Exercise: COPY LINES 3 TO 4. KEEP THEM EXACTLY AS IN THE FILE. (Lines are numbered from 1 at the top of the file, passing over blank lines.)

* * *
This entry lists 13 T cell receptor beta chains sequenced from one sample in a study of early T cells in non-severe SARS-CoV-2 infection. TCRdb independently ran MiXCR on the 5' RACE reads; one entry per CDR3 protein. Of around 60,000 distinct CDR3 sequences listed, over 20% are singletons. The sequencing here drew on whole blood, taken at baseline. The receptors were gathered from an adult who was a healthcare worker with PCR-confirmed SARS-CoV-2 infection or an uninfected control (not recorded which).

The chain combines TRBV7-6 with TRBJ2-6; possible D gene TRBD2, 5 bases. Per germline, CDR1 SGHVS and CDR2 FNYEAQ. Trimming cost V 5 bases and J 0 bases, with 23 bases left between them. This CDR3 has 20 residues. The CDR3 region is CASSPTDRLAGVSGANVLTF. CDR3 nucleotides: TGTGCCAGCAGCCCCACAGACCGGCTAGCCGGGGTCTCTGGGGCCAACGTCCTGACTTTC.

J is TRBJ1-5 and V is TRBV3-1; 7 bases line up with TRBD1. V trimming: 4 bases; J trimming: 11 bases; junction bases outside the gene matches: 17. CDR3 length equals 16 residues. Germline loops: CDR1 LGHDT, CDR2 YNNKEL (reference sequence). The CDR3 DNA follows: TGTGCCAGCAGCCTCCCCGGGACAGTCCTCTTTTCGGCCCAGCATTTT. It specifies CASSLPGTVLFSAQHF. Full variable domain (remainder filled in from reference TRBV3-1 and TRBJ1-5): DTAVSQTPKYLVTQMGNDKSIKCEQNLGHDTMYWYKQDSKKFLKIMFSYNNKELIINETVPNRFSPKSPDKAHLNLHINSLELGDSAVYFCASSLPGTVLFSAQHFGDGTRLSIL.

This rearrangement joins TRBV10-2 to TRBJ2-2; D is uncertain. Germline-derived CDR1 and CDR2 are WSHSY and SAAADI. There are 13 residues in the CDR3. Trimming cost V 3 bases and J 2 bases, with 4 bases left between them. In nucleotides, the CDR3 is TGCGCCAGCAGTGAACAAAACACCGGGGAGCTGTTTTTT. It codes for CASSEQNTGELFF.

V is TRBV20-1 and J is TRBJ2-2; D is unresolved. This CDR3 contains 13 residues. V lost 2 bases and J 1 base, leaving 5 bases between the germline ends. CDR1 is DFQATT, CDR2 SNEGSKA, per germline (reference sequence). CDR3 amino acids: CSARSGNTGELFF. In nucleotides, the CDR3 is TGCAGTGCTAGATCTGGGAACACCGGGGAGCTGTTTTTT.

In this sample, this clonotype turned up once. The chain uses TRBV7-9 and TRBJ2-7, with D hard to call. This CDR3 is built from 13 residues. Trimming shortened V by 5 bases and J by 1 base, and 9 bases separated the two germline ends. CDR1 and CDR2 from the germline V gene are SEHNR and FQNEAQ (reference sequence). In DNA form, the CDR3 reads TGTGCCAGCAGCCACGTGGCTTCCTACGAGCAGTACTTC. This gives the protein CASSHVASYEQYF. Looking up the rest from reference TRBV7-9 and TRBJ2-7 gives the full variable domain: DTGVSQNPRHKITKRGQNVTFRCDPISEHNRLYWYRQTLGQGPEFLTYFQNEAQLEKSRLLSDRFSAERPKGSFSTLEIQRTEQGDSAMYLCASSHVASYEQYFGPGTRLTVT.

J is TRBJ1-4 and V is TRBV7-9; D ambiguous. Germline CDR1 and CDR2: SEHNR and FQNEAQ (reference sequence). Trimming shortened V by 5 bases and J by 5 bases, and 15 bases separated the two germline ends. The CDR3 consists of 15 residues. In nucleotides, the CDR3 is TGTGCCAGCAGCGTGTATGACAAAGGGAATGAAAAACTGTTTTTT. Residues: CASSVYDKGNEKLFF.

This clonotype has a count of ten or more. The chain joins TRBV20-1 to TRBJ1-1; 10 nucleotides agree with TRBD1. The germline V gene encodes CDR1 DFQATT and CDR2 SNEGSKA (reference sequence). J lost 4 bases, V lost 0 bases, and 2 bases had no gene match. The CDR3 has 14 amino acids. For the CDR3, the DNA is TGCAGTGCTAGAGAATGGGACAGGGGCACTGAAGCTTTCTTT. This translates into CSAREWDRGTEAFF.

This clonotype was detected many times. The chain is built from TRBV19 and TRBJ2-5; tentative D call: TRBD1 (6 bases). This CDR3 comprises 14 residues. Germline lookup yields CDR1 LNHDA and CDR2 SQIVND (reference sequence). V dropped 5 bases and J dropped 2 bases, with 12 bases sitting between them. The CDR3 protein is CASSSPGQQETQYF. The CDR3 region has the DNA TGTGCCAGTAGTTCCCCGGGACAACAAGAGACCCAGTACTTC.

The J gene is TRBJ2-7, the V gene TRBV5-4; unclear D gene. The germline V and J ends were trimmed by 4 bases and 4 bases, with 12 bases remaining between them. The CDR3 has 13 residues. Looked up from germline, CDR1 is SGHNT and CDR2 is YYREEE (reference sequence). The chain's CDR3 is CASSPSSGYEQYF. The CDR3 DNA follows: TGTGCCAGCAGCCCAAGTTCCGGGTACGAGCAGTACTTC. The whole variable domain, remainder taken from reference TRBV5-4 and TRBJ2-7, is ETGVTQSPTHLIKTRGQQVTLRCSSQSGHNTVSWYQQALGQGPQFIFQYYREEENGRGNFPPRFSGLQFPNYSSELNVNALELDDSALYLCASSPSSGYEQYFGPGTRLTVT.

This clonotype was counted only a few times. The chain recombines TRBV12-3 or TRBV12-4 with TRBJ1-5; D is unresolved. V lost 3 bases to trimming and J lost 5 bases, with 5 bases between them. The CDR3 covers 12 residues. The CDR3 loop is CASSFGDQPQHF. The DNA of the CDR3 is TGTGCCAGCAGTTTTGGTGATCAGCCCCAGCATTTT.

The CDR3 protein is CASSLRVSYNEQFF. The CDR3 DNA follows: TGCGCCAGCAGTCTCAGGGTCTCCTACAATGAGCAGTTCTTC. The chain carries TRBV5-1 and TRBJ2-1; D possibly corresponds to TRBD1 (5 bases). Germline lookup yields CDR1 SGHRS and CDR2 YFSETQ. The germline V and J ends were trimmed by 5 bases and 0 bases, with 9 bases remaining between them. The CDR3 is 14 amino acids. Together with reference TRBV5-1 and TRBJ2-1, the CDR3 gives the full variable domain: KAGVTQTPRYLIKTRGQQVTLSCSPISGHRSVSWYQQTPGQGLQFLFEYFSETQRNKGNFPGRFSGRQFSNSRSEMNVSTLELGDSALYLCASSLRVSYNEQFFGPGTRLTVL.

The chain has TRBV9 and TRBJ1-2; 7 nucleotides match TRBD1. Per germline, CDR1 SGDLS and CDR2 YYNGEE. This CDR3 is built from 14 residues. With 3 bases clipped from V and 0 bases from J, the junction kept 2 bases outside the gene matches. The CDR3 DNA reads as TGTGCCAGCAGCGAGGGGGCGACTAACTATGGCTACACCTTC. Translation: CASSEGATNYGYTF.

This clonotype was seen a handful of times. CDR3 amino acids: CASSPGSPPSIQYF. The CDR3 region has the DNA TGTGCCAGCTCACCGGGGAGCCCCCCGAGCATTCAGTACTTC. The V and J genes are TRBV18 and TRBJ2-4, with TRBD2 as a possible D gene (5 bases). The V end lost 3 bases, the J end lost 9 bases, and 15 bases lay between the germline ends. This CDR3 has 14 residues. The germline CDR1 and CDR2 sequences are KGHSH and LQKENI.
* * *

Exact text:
J is TRBJ1-5 and V is TRBV3-1; 7 bases line up with TRBD1. V trimming: 4 bases; J trimming: 11 bases; junction bases outside the gene matches: 17. CDR3 length equals 16 residues. Germline loops: CDR1 LGHDT, CDR2 YNNKEL (reference sequence). The CDR3 DNA follows: TGTGCCAGCAGCCTCCCCGGGACAGTCCTCTTTTCGGCCCAGCATTTT. It specifies CASSLPGTVLFSAQHF. Full variable domain (remainder filled in from reference TRBV3-1 and TRBJ1-5): DTAVSQTPKYLVTQMGNDKSIKCEQNLGHDTMYWYKQDSKKFLKIMFSYNNKELIINETVPNRFSPKSPDKAHLNLHINSLELGDSAVYFCASSLPGTVLFSAQHFGDGTRLSIL.

This rearrangement joins TRBV10-2 to TRBJ2-2; D is uncertain. Germline-derived CDR1 and CDR2 are WSHSY and SAAADI. There are 13 residues in the CDR3. Trimming cost V 3 bases and J 2 bases, with 4 bases left between them. In nucleotides, the CDR3 is TGCGCCAGCAGTGAACAAAACACCGGGGAGCTGTTTTTT. It codes for CASSEQNTGELFF.